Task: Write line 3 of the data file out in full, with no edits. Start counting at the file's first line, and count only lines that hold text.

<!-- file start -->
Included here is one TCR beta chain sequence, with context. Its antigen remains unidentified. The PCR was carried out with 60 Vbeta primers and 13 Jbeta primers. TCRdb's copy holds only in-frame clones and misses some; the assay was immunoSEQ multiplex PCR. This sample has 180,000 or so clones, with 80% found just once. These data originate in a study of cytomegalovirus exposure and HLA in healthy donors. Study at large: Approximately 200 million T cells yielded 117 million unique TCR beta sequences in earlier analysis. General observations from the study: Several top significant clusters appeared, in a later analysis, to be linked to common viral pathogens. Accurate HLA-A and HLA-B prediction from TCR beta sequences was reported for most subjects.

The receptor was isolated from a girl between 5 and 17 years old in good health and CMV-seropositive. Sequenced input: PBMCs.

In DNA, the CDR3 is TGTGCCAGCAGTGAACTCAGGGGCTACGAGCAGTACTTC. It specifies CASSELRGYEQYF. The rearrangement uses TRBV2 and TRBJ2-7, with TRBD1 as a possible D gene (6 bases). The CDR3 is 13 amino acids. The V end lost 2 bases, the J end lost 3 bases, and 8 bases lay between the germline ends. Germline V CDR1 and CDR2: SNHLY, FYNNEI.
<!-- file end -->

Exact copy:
In DNA, the CDR3 is TGTGCCAGCAGTGAACTCAGGGGCTACGAGCAGTACTTC. It specifies CASSELRGYEQYF. The rearrangement uses TRBV2 and TRBJ2-7, with TRBD1 as a possible D gene (6 bases). The CDR3 is 13 amino acids. The V end lost 2 bases, the J end lost 3 bases, and 8 bases lay between the germline ends. Germline V CDR1 and CDR2: SNHLY, FYNNEI.